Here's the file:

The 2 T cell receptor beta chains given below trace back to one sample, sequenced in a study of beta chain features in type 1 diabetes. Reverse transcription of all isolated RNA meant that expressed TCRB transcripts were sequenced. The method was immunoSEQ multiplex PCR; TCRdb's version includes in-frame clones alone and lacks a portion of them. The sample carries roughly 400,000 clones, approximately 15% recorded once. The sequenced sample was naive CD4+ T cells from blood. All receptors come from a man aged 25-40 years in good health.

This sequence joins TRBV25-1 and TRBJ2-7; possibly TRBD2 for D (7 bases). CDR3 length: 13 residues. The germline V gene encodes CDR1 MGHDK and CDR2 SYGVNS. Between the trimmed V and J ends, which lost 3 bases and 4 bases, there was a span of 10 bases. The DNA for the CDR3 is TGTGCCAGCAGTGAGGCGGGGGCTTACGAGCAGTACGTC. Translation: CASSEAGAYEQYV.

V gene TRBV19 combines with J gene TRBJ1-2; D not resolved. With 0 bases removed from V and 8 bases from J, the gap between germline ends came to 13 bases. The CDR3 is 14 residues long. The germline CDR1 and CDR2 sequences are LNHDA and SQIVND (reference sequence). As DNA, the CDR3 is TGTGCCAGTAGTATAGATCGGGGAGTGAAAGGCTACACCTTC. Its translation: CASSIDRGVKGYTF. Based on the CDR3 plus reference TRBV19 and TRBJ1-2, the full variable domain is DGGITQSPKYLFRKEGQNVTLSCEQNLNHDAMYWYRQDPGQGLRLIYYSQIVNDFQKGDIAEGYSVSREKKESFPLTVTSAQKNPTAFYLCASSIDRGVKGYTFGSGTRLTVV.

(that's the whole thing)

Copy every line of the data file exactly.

The 2 T cell receptor beta chains given below trace back to one sample, sequenced in a study of beta chain features in type 1 diabetes. Reverse transcription of all isolated RNA meant that expressed TCRB transcripts were sequenced. The method was immunoSEQ multiplex PCR; TCRdb's version includes in-frame clones alone and lacks a portion of them. The sample carries roughly 400,000 clones, approximately 15% recorded once. The sequenced sample was naive CD4+ T cells from blood. All receptors come from a man aged 25-40 years in good health.

This sequence joins TRBV25-1 and TRBJ2-7; possibly TRBD2 for D (7 bases). CDR3 length: 13 residues. The germline V gene encodes CDR1 MGHDK and CDR2 SYGVNS. Between the trimmed V and J ends, which lost 3 bases and 4 bases, there was a span of 10 bases. The DNA for the CDR3 is TGTGCCAGCAGTGAGGCGGGGGCTTACGAGCAGTACGTC. Translation: CASSEAGAYEQYV.

V gene TRBV19 combines with J gene TRBJ1-2; D not resolved. With 0 bases removed from V and 8 bases from J, the gap between germline ends came to 13 bases. The CDR3 is 14 residues long. The germline CDR1 and CDR2 sequences are LNHDA and SQIVND (reference sequence). As DNA, the CDR3 is TGTGCCAGTAGTATAGATCGGGGAGTGAAAGGCTACACCTTC. Its translation: CASSIDRGVKGYTF. Based on the CDR3 plus reference TRBV19 and TRBJ1-2, the full variable domain is DGGITQSPKYLFRKEGQNVTLSCEQNLNHDAMYWYRQDPGQGLRLIYYSQIVNDFQKGDIAEGYSVSREKKESFPLTVTSAQKNPTAFYLCASSIDRGVKGYTFGSGTRLTVV.